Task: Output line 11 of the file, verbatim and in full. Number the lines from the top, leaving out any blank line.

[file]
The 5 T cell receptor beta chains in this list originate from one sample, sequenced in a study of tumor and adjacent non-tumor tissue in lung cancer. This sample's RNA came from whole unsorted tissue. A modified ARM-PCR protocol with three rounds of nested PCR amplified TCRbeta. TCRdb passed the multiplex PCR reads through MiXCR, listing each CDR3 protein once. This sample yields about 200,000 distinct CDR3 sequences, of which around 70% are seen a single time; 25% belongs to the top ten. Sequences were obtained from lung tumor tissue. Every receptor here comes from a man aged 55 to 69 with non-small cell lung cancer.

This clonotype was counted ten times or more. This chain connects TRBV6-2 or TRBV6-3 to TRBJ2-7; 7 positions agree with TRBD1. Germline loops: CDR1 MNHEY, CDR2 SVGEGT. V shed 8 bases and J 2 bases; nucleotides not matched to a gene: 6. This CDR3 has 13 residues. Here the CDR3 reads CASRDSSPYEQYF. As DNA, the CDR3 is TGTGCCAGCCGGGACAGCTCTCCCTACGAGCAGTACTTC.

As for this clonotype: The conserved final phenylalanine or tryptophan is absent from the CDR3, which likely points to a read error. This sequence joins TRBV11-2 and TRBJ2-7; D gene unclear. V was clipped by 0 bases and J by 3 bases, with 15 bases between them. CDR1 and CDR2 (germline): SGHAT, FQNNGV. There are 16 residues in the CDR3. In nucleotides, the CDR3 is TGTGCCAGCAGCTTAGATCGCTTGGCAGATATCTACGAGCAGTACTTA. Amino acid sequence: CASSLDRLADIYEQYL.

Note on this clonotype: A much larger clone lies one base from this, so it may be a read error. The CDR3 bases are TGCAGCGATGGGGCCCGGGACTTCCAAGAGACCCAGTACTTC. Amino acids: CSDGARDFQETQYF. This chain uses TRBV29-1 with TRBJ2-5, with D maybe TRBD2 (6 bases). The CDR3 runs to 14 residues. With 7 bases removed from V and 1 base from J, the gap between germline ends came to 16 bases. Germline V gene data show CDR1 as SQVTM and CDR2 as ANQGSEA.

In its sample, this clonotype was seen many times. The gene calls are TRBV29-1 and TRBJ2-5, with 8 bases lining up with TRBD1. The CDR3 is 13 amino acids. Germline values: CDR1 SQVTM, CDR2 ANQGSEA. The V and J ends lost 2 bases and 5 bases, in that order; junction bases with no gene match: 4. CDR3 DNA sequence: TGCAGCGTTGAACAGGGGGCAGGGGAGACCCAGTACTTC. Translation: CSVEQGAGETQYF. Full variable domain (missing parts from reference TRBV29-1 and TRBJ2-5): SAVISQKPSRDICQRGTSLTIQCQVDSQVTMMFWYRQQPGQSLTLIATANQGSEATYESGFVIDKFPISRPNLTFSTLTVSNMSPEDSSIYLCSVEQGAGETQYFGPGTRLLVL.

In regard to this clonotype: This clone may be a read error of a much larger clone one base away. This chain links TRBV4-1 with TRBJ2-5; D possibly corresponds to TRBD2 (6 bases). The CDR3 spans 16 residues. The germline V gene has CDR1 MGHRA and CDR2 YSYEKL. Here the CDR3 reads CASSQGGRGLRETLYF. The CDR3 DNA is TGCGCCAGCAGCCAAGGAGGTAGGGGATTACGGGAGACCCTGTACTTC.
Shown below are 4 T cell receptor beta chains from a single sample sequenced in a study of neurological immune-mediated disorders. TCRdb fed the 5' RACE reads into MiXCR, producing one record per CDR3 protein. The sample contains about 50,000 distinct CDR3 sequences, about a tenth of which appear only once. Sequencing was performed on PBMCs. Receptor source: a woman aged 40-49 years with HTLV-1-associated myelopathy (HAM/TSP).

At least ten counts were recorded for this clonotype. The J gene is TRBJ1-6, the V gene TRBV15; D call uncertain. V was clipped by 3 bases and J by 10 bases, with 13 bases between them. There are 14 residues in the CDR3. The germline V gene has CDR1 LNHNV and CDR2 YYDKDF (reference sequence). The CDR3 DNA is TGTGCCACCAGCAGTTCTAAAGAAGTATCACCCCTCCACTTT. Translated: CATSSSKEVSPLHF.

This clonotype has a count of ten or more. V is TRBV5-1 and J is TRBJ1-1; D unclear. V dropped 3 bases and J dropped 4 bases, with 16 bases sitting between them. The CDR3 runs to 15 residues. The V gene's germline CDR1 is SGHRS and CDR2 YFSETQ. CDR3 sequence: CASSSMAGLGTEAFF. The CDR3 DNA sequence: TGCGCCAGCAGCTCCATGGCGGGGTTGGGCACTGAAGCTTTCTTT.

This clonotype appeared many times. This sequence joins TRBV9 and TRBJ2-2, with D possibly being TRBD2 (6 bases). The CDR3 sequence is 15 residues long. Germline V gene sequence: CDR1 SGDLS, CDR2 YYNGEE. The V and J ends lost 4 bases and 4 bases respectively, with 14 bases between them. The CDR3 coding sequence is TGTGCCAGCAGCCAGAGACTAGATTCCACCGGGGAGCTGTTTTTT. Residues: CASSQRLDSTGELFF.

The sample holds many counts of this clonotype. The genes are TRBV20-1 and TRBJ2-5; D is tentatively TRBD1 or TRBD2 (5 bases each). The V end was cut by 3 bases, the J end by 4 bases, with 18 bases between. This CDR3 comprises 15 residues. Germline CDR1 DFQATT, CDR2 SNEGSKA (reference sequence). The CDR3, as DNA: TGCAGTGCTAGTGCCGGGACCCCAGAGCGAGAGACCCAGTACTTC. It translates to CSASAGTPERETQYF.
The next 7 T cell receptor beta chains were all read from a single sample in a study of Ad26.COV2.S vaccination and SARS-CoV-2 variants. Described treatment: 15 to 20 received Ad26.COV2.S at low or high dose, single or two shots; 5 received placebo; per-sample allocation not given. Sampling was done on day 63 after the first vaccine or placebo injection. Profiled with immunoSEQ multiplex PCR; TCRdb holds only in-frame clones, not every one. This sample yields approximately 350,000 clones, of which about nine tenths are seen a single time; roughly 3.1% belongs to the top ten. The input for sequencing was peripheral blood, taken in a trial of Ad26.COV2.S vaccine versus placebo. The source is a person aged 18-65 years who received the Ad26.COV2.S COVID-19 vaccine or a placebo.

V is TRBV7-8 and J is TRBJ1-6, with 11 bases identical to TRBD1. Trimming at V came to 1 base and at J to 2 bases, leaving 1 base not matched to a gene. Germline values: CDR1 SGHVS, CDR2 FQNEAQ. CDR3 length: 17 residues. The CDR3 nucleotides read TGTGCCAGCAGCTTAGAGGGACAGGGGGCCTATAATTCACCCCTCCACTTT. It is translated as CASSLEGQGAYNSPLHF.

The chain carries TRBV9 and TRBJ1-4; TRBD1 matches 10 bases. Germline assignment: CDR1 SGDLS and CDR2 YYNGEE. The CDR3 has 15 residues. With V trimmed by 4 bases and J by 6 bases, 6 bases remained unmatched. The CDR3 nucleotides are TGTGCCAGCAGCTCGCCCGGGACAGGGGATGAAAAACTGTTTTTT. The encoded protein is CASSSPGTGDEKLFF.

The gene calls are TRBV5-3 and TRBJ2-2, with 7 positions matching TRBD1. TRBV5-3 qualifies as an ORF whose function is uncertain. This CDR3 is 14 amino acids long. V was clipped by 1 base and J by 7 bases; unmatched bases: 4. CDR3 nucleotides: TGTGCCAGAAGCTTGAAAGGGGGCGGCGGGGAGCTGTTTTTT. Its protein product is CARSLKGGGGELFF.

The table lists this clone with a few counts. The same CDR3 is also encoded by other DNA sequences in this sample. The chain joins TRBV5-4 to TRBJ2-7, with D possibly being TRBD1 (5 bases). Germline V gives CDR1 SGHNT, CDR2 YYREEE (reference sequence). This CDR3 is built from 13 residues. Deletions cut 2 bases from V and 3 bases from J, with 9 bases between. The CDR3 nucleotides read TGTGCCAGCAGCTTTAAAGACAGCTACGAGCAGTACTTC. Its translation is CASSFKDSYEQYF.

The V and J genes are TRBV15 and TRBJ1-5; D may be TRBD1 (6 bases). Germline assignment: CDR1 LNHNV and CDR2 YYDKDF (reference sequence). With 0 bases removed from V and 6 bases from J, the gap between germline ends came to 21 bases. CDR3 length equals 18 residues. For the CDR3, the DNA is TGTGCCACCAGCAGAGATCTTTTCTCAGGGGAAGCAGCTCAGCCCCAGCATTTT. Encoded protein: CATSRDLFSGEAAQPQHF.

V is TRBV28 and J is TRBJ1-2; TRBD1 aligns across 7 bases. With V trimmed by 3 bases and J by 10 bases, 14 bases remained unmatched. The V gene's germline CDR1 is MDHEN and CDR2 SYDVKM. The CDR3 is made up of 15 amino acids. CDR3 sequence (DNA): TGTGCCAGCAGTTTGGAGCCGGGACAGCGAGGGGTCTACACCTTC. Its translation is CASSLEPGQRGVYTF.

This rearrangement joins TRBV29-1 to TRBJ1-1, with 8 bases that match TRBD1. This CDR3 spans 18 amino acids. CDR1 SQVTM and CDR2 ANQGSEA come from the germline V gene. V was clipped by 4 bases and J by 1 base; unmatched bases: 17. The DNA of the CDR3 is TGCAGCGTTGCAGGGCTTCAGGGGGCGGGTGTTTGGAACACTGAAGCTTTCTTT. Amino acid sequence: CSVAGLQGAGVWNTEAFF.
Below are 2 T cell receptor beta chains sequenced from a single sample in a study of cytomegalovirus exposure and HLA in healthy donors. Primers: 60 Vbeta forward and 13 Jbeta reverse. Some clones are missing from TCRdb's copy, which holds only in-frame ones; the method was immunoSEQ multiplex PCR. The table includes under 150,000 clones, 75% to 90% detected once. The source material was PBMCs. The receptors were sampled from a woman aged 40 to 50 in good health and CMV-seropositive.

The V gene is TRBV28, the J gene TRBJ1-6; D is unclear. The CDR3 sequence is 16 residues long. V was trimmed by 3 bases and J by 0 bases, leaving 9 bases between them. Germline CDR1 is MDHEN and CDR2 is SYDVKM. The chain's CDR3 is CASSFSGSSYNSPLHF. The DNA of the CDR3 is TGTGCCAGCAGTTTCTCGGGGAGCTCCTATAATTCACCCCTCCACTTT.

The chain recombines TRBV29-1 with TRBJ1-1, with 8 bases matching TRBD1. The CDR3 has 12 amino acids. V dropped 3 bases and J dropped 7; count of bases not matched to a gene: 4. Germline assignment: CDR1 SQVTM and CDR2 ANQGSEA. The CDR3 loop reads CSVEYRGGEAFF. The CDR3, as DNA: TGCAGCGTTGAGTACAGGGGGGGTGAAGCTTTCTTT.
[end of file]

The sample holds many counts of this clonotype. The genes are TRBV20-1 and TRBJ2-5; D is tentatively TRBD1 or TRBD2 (5 bases each). The V end was cut by 3 bases, the J end by 4 bases, with 18 bases between. This CDR3 comprises 15 residues. Germline CDR1 DFQATT, CDR2 SNEGSKA (reference sequence). The CDR3, as DNA: TGCAGTGCTAGTGCCGGGACCCCAGAGCGAGAGACCCAGTACTTC. It translates to CSASAGTPERETQYF.